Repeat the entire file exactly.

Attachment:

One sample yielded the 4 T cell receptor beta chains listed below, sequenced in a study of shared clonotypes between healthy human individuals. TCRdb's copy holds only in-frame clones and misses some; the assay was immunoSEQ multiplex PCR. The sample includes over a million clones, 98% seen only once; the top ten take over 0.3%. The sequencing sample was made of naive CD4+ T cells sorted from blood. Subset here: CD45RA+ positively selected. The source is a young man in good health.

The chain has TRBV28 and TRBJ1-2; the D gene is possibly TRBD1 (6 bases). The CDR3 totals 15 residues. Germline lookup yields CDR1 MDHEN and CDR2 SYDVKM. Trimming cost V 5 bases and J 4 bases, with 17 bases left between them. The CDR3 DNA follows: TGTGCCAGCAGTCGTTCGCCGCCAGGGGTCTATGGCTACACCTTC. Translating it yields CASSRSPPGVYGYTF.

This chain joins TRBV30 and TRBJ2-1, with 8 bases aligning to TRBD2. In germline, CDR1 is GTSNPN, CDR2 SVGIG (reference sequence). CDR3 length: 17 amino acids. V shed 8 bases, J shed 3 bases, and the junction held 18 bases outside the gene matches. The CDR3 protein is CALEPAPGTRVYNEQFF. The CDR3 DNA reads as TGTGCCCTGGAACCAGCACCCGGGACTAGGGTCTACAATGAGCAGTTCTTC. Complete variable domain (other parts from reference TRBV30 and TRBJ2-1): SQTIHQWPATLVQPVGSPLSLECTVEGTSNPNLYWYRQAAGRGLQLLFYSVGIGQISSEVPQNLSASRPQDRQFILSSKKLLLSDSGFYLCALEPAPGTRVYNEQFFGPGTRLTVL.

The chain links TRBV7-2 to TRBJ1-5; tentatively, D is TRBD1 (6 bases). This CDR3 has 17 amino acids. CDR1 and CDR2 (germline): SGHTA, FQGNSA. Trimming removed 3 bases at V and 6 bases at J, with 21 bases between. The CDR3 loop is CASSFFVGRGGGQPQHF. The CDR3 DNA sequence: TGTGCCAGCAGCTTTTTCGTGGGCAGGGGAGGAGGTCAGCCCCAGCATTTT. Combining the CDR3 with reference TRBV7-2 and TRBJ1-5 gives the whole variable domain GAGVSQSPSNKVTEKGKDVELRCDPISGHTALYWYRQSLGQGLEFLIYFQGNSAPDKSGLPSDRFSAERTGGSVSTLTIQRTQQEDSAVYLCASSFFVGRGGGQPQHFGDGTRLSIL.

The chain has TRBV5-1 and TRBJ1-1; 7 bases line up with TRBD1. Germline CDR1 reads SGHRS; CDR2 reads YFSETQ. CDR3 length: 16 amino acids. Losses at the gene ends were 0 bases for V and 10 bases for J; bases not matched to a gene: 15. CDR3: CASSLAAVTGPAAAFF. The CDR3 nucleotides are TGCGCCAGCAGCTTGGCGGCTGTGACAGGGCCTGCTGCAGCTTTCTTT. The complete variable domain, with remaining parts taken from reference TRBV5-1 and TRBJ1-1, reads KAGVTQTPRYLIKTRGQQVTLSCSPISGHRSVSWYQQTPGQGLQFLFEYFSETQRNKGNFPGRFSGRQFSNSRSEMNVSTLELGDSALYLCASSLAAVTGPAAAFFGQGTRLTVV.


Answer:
One sample yielded the 4 T cell receptor beta chains listed below, sequenced in a study of shared clonotypes between healthy human individuals. TCRdb's copy holds only in-frame clones and misses some; the assay was immunoSEQ multiplex PCR. The sample includes over a million clones, 98% seen only once; the top ten take over 0.3%. The sequencing sample was made of naive CD4+ T cells sorted from blood. Subset here: CD45RA+ positively selected. The source is a young man in good health.

The chain has TRBV28 and TRBJ1-2; the D gene is possibly TRBD1 (6 bases). The CDR3 totals 15 residues. Germline lookup yields CDR1 MDHEN and CDR2 SYDVKM. Trimming cost V 5 bases and J 4 bases, with 17 bases left between them. The CDR3 DNA follows: TGTGCCAGCAGTCGTTCGCCGCCAGGGGTCTATGGCTACACCTTC. Translating it yields CASSRSPPGVYGYTF.

This chain joins TRBV30 and TRBJ2-1, with 8 bases aligning to TRBD2. In germline, CDR1 is GTSNPN, CDR2 SVGIG (reference sequence). CDR3 length: 17 amino acids. V shed 8 bases, J shed 3 bases, and the junction held 18 bases outside the gene matches. The CDR3 protein is CALEPAPGTRVYNEQFF. The CDR3 DNA reads as TGTGCCCTGGAACCAGCACCCGGGACTAGGGTCTACAATGAGCAGTTCTTC. Complete variable domain (other parts from reference TRBV30 and TRBJ2-1): SQTIHQWPATLVQPVGSPLSLECTVEGTSNPNLYWYRQAAGRGLQLLFYSVGIGQISSEVPQNLSASRPQDRQFILSSKKLLLSDSGFYLCALEPAPGTRVYNEQFFGPGTRLTVL.

The chain links TRBV7-2 to TRBJ1-5; tentatively, D is TRBD1 (6 bases). This CDR3 has 17 amino acids. CDR1 and CDR2 (germline): SGHTA, FQGNSA. Trimming removed 3 bases at V and 6 bases at J, with 21 bases between. The CDR3 loop is CASSFFVGRGGGQPQHF. The CDR3 DNA sequence: TGTGCCAGCAGCTTTTTCGTGGGCAGGGGAGGAGGTCAGCCCCAGCATTTT. Combining the CDR3 with reference TRBV7-2 and TRBJ1-5 gives the whole variable domain GAGVSQSPSNKVTEKGKDVELRCDPISGHTALYWYRQSLGQGLEFLIYFQGNSAPDKSGLPSDRFSAERTGGSVSTLTIQRTQQEDSAVYLCASSFFVGRGGGQPQHFGDGTRLSIL.

The chain has TRBV5-1 and TRBJ1-1; 7 bases line up with TRBD1. Germline CDR1 reads SGHRS; CDR2 reads YFSETQ. CDR3 length: 16 amino acids. Losses at the gene ends were 0 bases for V and 10 bases for J; bases not matched to a gene: 15. CDR3: CASSLAAVTGPAAAFF. The CDR3 nucleotides are TGCGCCAGCAGCTTGGCGGCTGTGACAGGGCCTGCTGCAGCTTTCTTT. The complete variable domain, with remaining parts taken from reference TRBV5-1 and TRBJ1-1, reads KAGVTQTPRYLIKTRGQQVTLSCSPISGHRSVSWYQQTPGQGLQFLFEYFSETQRNKGNFPGRFSGRQFSNSRSEMNVSTLELGDSALYLCASSLAAVTGPAAAFFGQGTRLTVV.